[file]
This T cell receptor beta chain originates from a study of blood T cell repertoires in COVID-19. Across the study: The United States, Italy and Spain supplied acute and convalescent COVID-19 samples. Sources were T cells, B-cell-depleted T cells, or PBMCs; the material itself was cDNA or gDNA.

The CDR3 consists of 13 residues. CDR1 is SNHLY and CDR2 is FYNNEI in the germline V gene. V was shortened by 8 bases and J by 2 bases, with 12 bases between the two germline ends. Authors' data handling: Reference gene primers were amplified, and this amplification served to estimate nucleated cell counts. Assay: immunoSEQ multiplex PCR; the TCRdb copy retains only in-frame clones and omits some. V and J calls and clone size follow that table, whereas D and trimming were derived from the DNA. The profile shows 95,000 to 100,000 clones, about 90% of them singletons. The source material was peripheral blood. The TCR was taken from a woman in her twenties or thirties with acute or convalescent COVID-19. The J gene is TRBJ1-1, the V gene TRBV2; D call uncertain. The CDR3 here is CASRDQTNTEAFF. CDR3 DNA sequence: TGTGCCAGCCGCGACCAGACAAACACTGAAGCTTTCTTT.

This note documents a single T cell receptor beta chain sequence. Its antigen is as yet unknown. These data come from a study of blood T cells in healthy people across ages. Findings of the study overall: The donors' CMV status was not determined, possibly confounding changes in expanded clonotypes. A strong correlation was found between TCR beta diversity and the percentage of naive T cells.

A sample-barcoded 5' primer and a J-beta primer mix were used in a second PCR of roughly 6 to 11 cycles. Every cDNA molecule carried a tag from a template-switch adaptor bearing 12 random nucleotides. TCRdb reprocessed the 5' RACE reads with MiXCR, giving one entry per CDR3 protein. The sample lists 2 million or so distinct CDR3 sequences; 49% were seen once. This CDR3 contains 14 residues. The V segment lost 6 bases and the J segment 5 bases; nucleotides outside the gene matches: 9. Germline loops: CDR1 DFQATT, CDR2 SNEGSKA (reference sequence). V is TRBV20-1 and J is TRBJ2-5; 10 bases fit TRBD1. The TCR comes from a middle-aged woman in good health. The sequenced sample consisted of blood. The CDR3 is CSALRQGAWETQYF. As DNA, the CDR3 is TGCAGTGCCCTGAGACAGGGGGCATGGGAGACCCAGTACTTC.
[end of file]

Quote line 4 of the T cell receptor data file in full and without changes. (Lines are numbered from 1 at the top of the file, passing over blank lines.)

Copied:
A sample-barcoded 5' primer and a J-beta primer mix were used in a second PCR of roughly 6 to 11 cycles. Every cDNA molecule carried a tag from a template-switch adaptor bearing 12 random nucleotides. TCRdb reprocessed the 5' RACE reads with MiXCR, giving one entry per CDR3 protein. The sample lists 2 million or so distinct CDR3 sequences; 49% were seen once. This CDR3 contains 14 residues. The V segment lost 6 bases and the J segment 5 bases; nucleotides outside the gene matches: 9. Germline loops: CDR1 DFQATT, CDR2 SNEGSKA (reference sequence). V is TRBV20-1 and J is TRBJ2-5; 10 bases fit TRBD1. The TCR comes from a middle-aged woman in good health. The sequenced sample consisted of blood. The CDR3 is CSALRQGAWETQYF. As DNA, the CDR3 is TGCAGTGCCCTGAGACAGGGGGCATGGGAGACCCAGTACTTC.